Depression crept up on me slowly. Incrementally. So gradual that I didn’t notice as the colour slowly faded out of my world.
It started with tummy aches that would begin halfway through 10 and 14 hour shifts. Bending over to pick up bags and treat patients caused discomfort and the cause was elusive. They were fairly mild at first but over the course of 6 months they got so bad that I’d end up driving home from work with my belt and pants undone.
At the same time as this was happening I started to get sick. Every bug that went around had me feeling lethargic, coughing and sneezing for weeks. My previously robust immune system was failing. Multiple trips to my GP provided no answers with serial blood tests revealing that I was perfectly healthy.
I would lie in bed on my days off and try and coax myself to get up and do something, but all the sparks were gone from the world. I let my veggie garden succumb to the ceaseless spread of weeds. Shriveled chillies and capsicums rotting on the ground amongst unruly and now inedible baby spinach and coriander, a constant reminder of my neglect.
I no longer had enough energy to leave the house or entertain guests in the few hours between shifts and sleep. For five days in a row I would cook-eat-clean up, cook-eat-clean up, breakfasts, lunches and dinners alone. Getting my washing done is an accomplishment and a necessity. Its completion becomes the main focus of my days off.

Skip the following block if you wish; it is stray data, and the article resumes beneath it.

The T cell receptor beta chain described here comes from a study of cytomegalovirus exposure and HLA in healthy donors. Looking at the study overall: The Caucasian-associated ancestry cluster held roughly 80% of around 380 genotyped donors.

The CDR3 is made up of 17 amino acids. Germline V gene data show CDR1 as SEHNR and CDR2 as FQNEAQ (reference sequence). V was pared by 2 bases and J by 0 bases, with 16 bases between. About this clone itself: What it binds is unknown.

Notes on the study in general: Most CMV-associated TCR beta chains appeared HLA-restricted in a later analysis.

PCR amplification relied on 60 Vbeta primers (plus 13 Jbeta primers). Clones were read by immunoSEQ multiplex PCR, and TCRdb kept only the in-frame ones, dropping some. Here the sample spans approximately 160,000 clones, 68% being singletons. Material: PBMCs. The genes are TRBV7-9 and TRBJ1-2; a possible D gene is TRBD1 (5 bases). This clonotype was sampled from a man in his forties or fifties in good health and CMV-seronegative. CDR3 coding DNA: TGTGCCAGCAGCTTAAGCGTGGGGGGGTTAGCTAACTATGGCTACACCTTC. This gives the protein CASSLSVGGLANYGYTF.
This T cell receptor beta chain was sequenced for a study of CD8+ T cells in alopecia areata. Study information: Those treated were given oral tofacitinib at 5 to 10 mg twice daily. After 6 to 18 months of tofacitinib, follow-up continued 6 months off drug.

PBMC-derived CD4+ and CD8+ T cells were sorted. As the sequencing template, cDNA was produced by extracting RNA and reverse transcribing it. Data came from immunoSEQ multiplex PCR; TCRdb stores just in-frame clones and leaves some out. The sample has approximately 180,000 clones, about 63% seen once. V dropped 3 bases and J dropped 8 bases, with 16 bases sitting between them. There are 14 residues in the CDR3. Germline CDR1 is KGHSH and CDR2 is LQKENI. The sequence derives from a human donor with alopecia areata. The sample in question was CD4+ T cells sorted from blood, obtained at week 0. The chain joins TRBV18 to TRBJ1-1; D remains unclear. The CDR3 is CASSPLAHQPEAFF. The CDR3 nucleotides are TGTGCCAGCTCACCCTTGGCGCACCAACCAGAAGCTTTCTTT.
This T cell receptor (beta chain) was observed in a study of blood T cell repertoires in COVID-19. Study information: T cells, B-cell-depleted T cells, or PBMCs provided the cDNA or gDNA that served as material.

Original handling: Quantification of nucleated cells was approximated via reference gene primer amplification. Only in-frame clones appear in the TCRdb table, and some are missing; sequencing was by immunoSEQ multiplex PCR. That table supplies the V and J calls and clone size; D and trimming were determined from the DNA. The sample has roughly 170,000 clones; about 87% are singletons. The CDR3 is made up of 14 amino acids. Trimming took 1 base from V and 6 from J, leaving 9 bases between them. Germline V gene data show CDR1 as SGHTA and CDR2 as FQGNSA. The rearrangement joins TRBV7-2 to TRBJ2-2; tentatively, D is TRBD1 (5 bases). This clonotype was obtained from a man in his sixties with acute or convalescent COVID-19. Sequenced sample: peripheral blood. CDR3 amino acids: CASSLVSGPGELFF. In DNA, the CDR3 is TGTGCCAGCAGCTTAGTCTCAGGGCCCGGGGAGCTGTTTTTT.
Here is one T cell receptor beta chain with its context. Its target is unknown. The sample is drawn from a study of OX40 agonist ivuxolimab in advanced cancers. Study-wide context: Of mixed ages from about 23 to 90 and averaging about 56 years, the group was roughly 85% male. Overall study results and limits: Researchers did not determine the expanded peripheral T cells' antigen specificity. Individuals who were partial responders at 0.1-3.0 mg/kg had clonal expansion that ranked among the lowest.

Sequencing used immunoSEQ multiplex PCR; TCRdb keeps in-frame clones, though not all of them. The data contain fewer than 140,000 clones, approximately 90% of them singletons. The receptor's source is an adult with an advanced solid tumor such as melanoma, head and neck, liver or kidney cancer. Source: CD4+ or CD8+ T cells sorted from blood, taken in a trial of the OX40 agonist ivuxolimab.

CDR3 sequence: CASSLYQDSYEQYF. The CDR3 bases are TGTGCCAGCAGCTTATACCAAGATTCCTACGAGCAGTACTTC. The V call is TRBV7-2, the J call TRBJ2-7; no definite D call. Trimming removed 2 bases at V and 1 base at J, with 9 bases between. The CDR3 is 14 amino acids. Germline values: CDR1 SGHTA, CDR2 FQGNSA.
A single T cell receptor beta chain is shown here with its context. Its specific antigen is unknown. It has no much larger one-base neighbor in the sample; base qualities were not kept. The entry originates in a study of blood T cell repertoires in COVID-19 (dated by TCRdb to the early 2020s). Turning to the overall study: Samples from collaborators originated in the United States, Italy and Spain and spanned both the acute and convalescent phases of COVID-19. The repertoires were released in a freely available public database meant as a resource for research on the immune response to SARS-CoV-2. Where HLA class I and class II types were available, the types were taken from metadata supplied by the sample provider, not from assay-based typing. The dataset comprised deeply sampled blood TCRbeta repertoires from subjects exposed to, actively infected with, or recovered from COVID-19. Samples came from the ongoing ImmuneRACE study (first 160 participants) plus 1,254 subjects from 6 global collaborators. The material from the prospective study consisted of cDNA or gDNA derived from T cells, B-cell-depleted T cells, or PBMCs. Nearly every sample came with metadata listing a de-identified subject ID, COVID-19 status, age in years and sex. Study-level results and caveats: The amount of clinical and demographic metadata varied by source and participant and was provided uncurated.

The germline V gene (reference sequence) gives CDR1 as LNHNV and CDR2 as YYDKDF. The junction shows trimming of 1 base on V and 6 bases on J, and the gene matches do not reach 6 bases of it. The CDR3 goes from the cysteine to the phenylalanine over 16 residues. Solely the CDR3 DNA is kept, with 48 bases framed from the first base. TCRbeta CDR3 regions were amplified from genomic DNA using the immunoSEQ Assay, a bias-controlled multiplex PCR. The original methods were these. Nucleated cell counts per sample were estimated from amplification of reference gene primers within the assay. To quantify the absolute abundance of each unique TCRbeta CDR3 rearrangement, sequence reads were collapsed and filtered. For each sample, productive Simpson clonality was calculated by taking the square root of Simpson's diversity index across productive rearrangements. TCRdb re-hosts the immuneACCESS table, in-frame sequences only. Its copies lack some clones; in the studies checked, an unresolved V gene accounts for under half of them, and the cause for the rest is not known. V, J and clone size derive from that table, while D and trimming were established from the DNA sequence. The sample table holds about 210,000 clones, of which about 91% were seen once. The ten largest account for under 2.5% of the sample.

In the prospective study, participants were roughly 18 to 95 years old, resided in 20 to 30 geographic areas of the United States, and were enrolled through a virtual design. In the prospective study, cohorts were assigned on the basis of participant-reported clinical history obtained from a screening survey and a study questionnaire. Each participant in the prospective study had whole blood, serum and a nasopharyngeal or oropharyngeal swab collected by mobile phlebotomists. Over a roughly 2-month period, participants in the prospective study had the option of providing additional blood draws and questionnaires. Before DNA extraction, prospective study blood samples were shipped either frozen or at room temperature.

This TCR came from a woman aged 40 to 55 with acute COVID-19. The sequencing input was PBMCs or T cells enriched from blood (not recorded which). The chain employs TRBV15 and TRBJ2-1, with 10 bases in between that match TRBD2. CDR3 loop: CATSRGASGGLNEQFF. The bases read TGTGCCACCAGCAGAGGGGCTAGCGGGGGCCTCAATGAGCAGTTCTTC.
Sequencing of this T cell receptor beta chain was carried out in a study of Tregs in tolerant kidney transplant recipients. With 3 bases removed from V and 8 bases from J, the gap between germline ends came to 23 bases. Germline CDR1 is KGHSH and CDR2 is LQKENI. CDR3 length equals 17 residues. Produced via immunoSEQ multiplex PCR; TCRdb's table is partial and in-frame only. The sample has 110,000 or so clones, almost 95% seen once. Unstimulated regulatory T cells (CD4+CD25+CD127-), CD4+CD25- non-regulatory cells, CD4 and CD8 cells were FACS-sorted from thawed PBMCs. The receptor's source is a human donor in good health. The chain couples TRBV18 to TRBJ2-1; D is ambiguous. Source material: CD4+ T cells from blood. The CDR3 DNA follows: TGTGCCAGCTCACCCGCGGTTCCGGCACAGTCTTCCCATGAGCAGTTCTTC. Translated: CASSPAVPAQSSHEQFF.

Prior to this I would have been the kind of person described as ‘bubbly’, ‘confident’ or ‘outgoing’. I was always doing something, always full of energy and giving my all to whatever challenge was in front of me.
When I finally broke it was like a dam wall burst. I had been collecting tiny pieces of grief, loneliness and pain from each of my patients over the course of two and a half years and it all poured out of me in a torrent of tears and hopelessness.
The most prominent feeling was an overwhelming sense of failure. When you are a paramedic you are told over and over again that ‘it takes a special person to do what you do’. What happens when you can’t do it any more?